Public Health and Homelessness
By Hazel D. Dean, Sc.D., M.P.H.
August 24, 2010
Homelessness is associated with disproportionate rates of various chronic and infectious diseases, poor mental health, substance abuse, and violence. These are real public health issues, and CDC is committed to addressing these issues in our public health work. Whether it's providing epi-aid assistance for a TB outbreak in a shelter, or facilitating integrative STD/HIV/Hepatitis/TB screening and treatment services for those affected by unstable housing, we are committed to ensuring the opportunity for good health to all through enhanced prevention efforts and improved access to care.
The communities of persons affected by homelessness and those at risk of having inadequate or unstable housing are unfortunately growing. With the increase in foreclosures and other economic challenges, we must find ways to respond to the health needs of all populations. This country leads the world in many areas related to health, e.g., medical research and care, but we are not in the top 25 healthiest nations. But we can be again through ingenuity, commitment, awareness, and compassion. To succeed, we must be aware of individual and community factors in all populations. It is not one size fits all. We must provide health services in ways that fit the community, the city, and the individual.
Addressing the public health needs of the homeless population requires collaborative and integrative efforts across CDC and with our partners and constituents. Together, we are working to identify ways we can improve health across the spectrum of factors and environments that affect health choices. There is much that we can do to expand the way we think, talk about, and act to improve the health of all people in this country.
In 2009, CDC held an external consultation on Addressing Social Determinants of Health: Accelerating the Prevention and Control of HIV/AIDS, Viral Hepatitis, STD, and TB. Since this consultation, the National Center for HIV/AIDS, Viral Hepatitis, STDs, and TB Prevention has publish on our web site numerous resources to assist colleagues and partners in their efforts to address health and the factors that influence it.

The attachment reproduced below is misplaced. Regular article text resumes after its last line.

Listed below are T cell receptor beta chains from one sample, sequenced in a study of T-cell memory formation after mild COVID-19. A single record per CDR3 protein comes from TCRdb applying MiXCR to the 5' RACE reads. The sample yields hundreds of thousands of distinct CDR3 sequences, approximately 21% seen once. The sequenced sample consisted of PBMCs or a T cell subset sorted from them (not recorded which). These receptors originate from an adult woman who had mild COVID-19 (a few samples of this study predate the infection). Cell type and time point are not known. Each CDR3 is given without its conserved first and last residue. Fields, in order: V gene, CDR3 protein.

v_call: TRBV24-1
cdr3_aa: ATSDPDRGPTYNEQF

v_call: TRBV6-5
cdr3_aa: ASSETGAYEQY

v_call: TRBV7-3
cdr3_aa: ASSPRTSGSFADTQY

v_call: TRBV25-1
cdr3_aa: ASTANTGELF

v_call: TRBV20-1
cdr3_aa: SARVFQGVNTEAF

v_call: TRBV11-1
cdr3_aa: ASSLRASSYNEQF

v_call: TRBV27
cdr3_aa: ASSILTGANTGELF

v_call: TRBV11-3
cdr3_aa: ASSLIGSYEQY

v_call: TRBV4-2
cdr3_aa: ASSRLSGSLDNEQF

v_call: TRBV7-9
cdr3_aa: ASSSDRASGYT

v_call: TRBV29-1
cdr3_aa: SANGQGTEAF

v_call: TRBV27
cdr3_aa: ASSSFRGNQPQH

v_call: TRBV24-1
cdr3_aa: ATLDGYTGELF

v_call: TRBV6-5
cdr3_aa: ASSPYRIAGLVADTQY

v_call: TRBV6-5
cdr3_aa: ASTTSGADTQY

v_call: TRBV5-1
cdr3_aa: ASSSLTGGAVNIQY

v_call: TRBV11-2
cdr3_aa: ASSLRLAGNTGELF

Our commitment to prioritizing and promoting health equity is one of the six goals of the Center's 2010-2015 Strategic Plan. We have much work to do and many conversations to have. In August, CDC is hosting a symposium that will focus on our work related to homelessness. The symposium will serve as a forum where the Agency's work will be highlighted and better defined. The symposium will help facilitate the development of a network of CDC scientific and programmatic staff whose collective work contributes to the agency's ability to reduce the health risks associated with homelessness.
I look forward to sharing more on these events and other activities of this Center through this blog and other communication tools. I invite your comments and input.
The Coalition for a National AIDS Strategy Talks About the National HIV/AIDS Strategy and the Future
Add Your Comment:
(Please note: Your name and comment will be public, and may even show up in
Internet search results. Be careful when providing personal information! Before
adding your comment, please read TheBody.com's Comment Policy.)
Positive Policy is a multi-blogger forum for sharing developments in law, policy and activism relevant to people living with, working in and otherwise affected by HIV/AIDS.
Subscribe to Positive Policy:
May 19, 2014 - 10 Reasons to Address HIV/AIDS in Asian-American and Pacific-Islander Communities
April 4, 2013 - Patient Navigators: Ending the Epidemic -- A Blog Entry by Paul A. Kawata
March 26, 2013 - This Is a Huge Week for LGBT Equality! A Blog Entry in Positive Policy
November 1, 2012 - Vote Tuesday! Make Sure the HIV/AIDS Community Is Heard! A Blog Entry by Paul Kawata
October 9, 2012 - Damned If You Don't: A Blog Entry in Positive Policy
A Brief Disclaimer:
The opinions expressed by TheBody.com's bloggers are entirely their own, and do not necessarily reflect the views of TheBody.com itself.